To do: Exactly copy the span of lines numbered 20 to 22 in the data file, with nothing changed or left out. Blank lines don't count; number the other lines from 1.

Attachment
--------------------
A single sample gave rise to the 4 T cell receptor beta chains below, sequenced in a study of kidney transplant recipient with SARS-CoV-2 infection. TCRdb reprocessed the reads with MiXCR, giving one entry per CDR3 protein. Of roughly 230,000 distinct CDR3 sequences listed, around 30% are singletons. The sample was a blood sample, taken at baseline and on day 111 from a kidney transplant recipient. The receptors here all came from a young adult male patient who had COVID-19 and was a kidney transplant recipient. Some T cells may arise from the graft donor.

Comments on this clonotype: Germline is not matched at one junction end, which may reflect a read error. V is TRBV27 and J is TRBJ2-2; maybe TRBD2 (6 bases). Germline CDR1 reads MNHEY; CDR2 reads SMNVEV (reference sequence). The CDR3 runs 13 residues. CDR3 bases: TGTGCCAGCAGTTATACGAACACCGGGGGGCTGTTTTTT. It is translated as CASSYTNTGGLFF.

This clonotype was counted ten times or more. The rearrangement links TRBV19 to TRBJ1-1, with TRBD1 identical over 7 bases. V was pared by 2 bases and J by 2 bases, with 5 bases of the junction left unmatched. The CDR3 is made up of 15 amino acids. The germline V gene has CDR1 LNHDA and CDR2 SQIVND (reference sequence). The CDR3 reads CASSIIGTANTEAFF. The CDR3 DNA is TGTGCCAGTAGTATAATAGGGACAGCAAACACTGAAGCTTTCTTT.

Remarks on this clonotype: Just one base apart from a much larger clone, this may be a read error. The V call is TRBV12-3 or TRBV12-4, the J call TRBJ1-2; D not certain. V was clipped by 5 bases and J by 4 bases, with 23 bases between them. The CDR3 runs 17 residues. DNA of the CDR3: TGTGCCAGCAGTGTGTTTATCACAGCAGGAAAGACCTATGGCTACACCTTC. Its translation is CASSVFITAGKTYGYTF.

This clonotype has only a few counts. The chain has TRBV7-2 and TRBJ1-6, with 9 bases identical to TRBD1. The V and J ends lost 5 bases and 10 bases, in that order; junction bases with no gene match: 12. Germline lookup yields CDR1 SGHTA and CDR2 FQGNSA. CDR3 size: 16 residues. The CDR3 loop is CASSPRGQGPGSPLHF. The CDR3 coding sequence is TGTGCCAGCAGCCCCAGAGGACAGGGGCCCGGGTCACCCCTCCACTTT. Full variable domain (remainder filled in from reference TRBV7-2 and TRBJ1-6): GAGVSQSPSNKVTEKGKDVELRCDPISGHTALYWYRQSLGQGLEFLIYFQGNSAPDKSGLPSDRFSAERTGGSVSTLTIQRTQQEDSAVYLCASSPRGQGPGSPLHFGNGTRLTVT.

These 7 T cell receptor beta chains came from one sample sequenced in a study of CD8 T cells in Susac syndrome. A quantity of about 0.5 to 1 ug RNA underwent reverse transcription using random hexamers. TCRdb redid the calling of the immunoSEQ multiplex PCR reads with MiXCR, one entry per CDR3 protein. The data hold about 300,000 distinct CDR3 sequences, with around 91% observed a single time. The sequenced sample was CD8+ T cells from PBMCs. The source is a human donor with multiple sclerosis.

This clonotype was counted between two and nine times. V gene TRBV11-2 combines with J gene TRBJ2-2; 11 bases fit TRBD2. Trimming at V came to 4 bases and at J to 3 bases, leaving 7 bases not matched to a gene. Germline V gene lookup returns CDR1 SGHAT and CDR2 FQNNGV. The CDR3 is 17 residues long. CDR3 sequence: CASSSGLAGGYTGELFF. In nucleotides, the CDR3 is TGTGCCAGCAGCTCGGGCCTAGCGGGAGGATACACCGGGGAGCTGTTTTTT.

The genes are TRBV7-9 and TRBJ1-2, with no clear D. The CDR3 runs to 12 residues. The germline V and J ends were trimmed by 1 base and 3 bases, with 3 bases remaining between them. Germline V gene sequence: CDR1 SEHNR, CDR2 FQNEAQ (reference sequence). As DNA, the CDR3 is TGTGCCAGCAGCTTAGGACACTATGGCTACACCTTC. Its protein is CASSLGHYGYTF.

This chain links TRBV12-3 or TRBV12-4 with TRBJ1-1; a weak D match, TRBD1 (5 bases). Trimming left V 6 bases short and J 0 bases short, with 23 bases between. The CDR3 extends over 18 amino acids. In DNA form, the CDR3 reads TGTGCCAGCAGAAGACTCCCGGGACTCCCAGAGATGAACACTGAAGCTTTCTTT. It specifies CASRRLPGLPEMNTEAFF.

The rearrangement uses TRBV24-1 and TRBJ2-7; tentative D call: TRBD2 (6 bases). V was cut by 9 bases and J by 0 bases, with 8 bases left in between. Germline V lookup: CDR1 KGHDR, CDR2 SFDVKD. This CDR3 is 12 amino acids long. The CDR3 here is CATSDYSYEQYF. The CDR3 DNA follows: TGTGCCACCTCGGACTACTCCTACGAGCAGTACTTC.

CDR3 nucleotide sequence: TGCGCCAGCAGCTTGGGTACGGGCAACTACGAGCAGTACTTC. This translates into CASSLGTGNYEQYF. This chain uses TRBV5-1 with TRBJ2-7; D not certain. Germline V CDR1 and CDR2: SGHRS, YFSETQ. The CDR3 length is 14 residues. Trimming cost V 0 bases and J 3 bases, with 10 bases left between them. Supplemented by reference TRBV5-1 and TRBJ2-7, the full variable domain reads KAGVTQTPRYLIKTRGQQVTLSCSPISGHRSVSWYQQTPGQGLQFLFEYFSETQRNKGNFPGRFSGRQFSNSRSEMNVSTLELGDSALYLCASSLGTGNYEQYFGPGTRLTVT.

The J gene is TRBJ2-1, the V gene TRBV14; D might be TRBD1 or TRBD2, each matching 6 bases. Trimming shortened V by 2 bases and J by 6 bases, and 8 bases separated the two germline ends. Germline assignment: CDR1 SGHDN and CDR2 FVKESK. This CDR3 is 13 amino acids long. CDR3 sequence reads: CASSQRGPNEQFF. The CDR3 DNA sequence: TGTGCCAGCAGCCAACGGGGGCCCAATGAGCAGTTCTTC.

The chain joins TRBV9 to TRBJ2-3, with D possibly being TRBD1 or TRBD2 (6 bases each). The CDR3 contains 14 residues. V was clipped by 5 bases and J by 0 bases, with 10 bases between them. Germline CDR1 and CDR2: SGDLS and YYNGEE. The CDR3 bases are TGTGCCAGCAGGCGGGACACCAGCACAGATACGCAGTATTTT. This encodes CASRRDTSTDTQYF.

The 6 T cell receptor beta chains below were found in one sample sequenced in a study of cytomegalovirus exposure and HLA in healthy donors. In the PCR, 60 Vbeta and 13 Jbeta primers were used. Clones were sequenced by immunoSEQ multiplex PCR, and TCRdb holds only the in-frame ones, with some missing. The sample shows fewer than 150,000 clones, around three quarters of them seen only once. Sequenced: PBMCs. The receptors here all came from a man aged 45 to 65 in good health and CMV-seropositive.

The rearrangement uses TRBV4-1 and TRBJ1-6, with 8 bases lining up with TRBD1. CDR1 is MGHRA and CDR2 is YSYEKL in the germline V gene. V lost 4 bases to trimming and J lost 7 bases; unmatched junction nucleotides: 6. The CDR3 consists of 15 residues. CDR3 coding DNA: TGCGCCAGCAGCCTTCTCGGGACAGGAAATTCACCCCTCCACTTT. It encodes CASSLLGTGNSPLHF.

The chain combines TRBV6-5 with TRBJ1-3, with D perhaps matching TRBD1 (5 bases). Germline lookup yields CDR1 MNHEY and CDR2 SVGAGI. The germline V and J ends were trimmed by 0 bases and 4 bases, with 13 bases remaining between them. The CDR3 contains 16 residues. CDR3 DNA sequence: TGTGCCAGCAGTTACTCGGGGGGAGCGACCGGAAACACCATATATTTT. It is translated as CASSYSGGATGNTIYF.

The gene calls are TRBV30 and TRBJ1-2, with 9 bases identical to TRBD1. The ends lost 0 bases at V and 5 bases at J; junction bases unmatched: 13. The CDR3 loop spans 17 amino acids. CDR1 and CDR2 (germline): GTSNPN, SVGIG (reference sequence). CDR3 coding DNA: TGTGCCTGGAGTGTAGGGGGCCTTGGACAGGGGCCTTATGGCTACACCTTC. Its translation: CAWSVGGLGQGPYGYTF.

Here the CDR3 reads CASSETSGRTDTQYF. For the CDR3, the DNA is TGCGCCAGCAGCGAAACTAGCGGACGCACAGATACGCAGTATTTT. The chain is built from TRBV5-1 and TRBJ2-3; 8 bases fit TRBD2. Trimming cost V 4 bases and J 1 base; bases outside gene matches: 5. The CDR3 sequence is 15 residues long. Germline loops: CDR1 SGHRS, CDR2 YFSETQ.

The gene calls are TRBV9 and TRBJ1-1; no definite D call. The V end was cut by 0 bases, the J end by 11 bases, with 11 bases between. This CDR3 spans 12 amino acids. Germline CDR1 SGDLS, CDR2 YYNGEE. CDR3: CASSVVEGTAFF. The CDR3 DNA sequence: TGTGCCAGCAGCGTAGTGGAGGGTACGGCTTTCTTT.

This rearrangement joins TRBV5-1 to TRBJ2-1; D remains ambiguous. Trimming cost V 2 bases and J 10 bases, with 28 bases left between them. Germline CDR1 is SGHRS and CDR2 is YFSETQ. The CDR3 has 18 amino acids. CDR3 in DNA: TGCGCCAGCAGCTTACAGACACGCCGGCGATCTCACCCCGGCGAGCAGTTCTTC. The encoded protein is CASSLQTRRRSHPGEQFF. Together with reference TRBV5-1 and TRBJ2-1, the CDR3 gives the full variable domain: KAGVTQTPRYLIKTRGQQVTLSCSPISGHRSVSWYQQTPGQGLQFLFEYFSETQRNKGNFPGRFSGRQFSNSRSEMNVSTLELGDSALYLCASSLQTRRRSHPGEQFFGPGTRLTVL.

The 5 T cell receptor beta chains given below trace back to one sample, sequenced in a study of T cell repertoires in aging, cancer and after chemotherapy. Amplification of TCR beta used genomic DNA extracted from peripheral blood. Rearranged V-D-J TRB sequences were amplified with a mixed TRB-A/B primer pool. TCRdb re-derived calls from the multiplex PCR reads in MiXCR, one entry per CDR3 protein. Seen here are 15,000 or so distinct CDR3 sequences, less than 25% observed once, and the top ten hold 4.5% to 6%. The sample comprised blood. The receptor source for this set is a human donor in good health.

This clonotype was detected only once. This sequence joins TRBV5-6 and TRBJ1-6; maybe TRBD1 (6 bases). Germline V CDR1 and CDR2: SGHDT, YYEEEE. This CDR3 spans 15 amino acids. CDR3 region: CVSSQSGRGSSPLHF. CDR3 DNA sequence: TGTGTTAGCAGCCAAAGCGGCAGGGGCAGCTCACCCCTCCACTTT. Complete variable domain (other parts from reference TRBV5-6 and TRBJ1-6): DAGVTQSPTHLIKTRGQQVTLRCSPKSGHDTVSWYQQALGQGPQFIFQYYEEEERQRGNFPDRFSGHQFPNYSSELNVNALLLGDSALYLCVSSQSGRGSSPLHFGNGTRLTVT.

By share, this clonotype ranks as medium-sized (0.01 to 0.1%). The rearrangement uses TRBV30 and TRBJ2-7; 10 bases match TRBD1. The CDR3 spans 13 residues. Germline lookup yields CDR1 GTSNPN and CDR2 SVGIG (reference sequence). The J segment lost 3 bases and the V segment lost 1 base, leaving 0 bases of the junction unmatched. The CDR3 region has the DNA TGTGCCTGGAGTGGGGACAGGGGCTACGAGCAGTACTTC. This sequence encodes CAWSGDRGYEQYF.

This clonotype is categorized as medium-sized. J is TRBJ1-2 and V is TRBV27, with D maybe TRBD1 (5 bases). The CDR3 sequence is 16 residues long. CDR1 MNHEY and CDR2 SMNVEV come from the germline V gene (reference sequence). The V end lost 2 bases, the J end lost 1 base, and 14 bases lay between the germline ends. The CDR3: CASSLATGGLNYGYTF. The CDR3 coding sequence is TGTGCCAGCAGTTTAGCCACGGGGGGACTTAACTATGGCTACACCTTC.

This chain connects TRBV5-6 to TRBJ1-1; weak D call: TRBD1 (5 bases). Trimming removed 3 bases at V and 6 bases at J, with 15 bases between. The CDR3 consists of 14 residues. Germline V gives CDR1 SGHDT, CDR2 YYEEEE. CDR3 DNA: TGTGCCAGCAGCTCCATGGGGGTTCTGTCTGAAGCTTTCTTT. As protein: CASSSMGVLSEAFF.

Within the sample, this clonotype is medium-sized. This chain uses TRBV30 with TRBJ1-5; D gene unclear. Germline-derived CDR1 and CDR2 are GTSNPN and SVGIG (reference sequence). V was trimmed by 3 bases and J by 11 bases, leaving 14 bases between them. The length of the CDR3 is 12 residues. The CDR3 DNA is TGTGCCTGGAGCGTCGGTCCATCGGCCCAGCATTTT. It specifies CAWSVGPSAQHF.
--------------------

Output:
This rearrangement joins TRBV5-1 to TRBJ2-1; D remains ambiguous. Trimming cost V 2 bases and J 10 bases, with 28 bases left between them. Germline CDR1 is SGHRS and CDR2 is YFSETQ. The CDR3 has 18 amino acids. CDR3 in DNA: TGCGCCAGCAGCTTACAGACACGCCGGCGATCTCACCCCGGCGAGCAGTTCTTC. The encoded protein is CASSLQTRRRSHPGEQFF. Together with reference TRBV5-1 and TRBJ2-1, the CDR3 gives the full variable domain: KAGVTQTPRYLIKTRGQQVTLSCSPISGHRSVSWYQQTPGQGLQFLFEYFSETQRNKGNFPGRFSGRQFSNSRSEMNVSTLELGDSALYLCASSLQTRRRSHPGEQFFGPGTRLTVL.

The 5 T cell receptor beta chains given below trace back to one sample, sequenced in a study of T cell repertoires in aging, cancer and after chemotherapy. Amplification of TCR beta used genomic DNA extracted from peripheral blood. Rearranged V-D-J TRB sequences were amplified with a mixed TRB-A/B primer pool. TCRdb re-derived calls from the multiplex PCR reads in MiXCR, one entry per CDR3 protein. Seen here are 15,000 or so distinct CDR3 sequences, less than 25% observed once, and the top ten hold 4.5% to 6%. The sample comprised blood. The receptor source for this set is a human donor in good health.

This clonotype was detected only once. This sequence joins TRBV5-6 and TRBJ1-6; maybe TRBD1 (6 bases). Germline V CDR1 and CDR2: SGHDT, YYEEEE. This CDR3 spans 15 amino acids. CDR3 region: CVSSQSGRGSSPLHF. CDR3 DNA sequence: TGTGTTAGCAGCCAAAGCGGCAGGGGCAGCTCACCCCTCCACTTT. Complete variable domain (other parts from reference TRBV5-6 and TRBJ1-6): DAGVTQSPTHLIKTRGQQVTLRCSPKSGHDTVSWYQQALGQGPQFIFQYYEEEERQRGNFPDRFSGHQFPNYSSELNVNALLLGDSALYLCVSSQSGRGSSPLHFGNGTRLTVT.